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Ben Leeds Carson's work as a composer and improviser is supported by a variety of research, including empirical studies in perception, theory of mind, and theory of musical form. Dr. Carson offers courses in theory and analysis, perception studies, and popular culture.
Born in North Carolina, Ben spent a good part of his first 8 years in the trailer parks, highway rest areas, and rural campgrounds of 47 different US states, following parents who worked for the U.S. Geological Survey, while bird-watching and fossil-hunting their way back and forth across the country. Later, in Walla Walla Washington, he was led to music by Argentine composer José Rambaldi (d. 1989) and comedian-singer Bradley Hunt (d. 1988), whose lives were cut short by AIDS while Ben was still a teen. Ben went on to study music and theater at Willamette University, and then composition at the University of Washington and the University of California at San Diego; fortunate for the mentorship of John Peel, John Rahn, Roger Reynolds, Jann Pasler, Brian Ferneyhough, Harvey Sollberger, Jerry Balzano, George Lewis, and many others. His dissertation under Reynolds' mentorship at UCSD—a large collection of works for orchestra and for solo piano—explored "the establishment and erosion of musical boundaries, the evolution/devolution of melody, and the use of silence as a structural component" (Robert Schulslaper, Fanfare Magazine July/August 2012); in the same music, the critic Christopher Williams has described tonal tension between small-scale and large-scale harmonic progressions, producing a paradox, in which "each element in a false dichotomy defines and becomes the other", allowing us "the opportunity and responsibility to navigate our [own] uniquely useful paths" ("On the Piano Music of Ben Carson", in The Open Space Magazine, Issue 5, December 2005, pp. 246-247).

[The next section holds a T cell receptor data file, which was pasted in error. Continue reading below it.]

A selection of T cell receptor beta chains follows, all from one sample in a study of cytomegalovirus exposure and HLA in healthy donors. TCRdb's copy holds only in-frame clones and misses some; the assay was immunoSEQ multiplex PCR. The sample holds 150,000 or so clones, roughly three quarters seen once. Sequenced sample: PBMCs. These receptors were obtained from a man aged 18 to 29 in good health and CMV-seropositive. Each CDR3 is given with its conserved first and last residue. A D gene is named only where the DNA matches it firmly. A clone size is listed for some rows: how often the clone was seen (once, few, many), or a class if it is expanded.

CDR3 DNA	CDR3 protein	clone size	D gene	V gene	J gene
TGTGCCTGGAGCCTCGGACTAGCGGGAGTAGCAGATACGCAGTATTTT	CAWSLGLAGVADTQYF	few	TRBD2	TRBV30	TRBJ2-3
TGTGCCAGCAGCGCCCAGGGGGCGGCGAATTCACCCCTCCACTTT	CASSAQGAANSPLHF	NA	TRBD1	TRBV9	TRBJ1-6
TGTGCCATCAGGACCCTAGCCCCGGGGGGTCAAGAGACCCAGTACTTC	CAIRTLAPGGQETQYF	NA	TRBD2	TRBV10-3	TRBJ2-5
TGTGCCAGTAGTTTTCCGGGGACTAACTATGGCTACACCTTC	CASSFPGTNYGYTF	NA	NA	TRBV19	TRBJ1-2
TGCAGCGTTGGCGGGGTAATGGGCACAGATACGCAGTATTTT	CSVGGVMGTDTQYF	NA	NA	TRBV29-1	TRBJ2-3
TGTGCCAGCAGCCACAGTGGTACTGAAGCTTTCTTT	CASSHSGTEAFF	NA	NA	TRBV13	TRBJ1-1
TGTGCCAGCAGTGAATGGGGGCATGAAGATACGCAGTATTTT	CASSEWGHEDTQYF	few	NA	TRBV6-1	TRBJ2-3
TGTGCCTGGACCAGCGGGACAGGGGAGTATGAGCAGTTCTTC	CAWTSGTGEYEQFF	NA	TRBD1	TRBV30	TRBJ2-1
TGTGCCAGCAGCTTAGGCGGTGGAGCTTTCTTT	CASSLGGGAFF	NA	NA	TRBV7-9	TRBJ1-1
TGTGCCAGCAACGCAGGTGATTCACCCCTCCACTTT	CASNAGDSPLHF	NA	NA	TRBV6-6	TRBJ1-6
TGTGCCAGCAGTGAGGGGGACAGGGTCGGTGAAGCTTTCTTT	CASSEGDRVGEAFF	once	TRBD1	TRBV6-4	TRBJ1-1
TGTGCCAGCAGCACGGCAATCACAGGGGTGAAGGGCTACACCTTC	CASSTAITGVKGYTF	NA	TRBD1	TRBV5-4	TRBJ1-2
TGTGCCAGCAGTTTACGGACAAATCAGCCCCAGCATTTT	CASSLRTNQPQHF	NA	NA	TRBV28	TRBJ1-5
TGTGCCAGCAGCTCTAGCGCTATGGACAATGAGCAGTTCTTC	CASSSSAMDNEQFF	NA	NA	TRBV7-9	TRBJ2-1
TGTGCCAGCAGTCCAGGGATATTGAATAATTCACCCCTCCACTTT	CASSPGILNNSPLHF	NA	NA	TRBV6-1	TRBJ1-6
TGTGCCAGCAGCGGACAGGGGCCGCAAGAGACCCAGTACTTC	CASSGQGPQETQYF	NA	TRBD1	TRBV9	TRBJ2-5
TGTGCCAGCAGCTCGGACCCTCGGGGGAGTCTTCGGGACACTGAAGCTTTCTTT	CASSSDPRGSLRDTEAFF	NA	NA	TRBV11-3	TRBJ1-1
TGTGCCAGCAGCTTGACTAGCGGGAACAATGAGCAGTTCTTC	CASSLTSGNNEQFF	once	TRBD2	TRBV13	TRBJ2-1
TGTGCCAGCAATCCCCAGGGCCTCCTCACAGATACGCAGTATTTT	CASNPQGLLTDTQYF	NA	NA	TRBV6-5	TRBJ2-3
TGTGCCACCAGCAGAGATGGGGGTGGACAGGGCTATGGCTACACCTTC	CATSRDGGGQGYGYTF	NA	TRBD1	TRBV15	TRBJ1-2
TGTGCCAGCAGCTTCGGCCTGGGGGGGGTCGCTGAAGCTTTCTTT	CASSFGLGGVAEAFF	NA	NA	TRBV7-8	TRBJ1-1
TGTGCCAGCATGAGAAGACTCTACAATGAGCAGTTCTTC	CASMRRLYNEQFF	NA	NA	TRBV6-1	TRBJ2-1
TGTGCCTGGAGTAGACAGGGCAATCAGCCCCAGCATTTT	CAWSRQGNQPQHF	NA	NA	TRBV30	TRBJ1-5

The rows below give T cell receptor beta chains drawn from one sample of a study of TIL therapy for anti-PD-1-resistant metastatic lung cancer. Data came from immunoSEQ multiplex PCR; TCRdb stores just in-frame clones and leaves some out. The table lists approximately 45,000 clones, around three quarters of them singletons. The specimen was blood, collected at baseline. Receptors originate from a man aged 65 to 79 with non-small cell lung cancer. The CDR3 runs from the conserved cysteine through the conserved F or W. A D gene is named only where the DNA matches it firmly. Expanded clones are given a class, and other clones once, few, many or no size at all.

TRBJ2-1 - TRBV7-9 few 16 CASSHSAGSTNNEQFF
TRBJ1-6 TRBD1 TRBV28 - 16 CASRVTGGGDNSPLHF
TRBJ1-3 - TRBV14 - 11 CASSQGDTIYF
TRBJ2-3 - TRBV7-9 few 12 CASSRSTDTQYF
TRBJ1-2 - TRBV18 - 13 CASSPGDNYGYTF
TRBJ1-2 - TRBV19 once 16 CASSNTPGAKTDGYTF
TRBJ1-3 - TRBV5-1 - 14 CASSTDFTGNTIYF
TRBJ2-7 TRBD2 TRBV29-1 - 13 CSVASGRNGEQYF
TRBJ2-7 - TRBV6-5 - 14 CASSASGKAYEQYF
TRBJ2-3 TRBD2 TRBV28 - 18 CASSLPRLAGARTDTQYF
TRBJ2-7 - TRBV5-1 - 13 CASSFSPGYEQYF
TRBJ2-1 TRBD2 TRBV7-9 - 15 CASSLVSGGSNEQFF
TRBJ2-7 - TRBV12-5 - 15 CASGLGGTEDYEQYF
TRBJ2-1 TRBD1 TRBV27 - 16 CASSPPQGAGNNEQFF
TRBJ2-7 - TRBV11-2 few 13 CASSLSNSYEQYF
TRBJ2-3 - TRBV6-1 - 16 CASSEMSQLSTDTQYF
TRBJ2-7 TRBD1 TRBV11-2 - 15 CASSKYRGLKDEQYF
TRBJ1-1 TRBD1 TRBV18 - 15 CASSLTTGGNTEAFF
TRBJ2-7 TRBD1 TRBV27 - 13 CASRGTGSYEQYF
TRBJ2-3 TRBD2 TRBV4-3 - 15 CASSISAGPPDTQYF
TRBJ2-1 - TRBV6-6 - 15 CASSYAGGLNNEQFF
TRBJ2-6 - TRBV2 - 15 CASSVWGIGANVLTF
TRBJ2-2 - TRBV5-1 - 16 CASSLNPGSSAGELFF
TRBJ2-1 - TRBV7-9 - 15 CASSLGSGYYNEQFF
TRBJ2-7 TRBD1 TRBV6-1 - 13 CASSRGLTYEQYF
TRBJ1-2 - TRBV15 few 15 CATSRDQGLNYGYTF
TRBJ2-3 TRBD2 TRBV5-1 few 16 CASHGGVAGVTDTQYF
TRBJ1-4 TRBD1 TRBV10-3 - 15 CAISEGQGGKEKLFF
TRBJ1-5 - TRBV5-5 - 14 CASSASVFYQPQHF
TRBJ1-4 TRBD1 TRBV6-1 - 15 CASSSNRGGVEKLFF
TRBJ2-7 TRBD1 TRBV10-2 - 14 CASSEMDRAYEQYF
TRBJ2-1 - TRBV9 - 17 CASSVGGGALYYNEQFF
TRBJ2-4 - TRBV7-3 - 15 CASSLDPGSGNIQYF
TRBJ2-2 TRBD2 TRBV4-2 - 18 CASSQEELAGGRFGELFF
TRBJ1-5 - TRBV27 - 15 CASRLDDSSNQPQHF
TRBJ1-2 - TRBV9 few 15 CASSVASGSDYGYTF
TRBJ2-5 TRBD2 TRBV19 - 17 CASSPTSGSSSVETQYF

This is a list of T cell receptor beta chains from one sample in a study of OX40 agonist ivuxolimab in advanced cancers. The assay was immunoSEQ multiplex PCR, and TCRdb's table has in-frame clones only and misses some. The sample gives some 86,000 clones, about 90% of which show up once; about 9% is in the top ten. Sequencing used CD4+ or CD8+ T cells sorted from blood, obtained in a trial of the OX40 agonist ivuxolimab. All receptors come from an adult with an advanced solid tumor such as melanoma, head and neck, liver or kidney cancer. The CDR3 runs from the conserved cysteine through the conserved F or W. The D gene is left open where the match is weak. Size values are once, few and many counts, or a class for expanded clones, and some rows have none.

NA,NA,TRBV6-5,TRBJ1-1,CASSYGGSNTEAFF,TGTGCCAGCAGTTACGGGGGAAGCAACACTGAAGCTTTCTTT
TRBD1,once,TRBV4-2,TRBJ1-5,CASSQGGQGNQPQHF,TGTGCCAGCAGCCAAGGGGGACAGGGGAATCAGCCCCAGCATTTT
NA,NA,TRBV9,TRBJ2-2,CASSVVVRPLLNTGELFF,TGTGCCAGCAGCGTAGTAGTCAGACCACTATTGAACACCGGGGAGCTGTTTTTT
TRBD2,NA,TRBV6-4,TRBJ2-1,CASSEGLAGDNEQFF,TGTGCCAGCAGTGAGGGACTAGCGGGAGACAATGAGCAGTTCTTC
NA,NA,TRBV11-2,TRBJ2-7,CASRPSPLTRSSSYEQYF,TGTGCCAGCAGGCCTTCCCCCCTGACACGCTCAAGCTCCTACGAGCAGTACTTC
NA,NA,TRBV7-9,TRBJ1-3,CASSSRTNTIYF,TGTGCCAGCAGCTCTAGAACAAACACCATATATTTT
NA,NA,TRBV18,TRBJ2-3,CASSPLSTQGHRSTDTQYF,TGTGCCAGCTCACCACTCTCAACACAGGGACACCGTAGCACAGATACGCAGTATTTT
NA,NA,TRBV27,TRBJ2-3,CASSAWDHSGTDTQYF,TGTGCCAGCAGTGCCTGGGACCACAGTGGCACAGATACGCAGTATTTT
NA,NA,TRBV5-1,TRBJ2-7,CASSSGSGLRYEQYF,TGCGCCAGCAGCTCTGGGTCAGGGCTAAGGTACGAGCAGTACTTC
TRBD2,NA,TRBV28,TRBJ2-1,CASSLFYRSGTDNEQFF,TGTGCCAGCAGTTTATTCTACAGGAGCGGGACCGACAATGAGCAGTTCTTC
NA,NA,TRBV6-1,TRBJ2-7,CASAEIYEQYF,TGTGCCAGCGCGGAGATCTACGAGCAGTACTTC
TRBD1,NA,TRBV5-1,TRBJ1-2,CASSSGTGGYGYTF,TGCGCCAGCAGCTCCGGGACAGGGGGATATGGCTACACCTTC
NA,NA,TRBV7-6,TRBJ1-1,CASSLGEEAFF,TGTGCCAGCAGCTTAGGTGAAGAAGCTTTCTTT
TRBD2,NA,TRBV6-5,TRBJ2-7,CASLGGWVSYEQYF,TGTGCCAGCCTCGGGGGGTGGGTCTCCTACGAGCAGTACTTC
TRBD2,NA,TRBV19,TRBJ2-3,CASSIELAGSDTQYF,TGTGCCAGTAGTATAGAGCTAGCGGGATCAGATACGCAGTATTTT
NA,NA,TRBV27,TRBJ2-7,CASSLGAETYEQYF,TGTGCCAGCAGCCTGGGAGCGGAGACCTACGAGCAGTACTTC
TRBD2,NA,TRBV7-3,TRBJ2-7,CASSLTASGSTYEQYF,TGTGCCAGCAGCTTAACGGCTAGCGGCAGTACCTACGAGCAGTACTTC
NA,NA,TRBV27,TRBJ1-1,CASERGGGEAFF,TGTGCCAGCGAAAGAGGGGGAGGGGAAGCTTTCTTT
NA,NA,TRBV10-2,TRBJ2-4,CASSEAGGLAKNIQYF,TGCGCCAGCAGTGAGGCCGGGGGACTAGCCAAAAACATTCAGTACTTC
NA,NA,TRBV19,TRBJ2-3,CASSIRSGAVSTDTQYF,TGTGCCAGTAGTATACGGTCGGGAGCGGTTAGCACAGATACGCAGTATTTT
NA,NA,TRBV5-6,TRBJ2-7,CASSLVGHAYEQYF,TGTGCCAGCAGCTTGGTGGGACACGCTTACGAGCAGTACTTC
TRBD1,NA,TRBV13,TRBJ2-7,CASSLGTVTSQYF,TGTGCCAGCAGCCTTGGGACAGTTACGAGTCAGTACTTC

Carson's music is available on Centaur Records, Albany Records, and on San Diego's "Soundcheck" series, and has been performed throughout the U.S. and at international festivals, including Aspen, "June in Buffalo," Gerngesehen (Köln), and New England Conservatory's Summer Institute for the Contemporary Piano. Concerts have been dedicated to Carson's work at Sydney Conservatory's 2005 "Music and Social Justice" conference, at Columbia University's Music Performance Program (2009), and for the International Society for Improvised Music (2010). Carson's recent work has moved in the direction of music drama, and includes an opera based on a Star Trek teleplay by Gene Roddenberry, partially premiered in a workshop performance directed in June 2016 by John de Lancie (acclaimed guest director of Atlanta Opera and San Antonio opera, earlier of Star Trek: Next Generation, and Breaking Bad) with acclaimed baritones Aleksey Bogdanov and David Cushing.
Carson has been an Artist/Researcher-in-Residence for the Perception Laboratory at IRCAM (Institute de Recherche et de Coordination Acoustique/Musique), and at Paris University VI; his collaborations there, at UCSD, and at the Neurosciences Institute in La Jolla, have led to innovative approaches in the study of rhythm perception and the composition of complex rhythm, including Carson's own scholarship in the American Journal of Psychology, and the Journal of New Music Research. His writing also appears in The Open Space Magazine, ECHO, the Institute for Advanced Feminist Studies' Shock and Awe: War on Words, and in other publications. He joined the University of California, Santa Cruz faculty in Music in 2003, and is affiliated with the Digital Arts / New Media faculty. At UCSC, he has been a recipient of the Chancellor's Excellence in Teaching Award (2011), and the Arts Division's Excellence in Mentorship Award (2014). He currently serves as Provost of UCSC's Kresge College.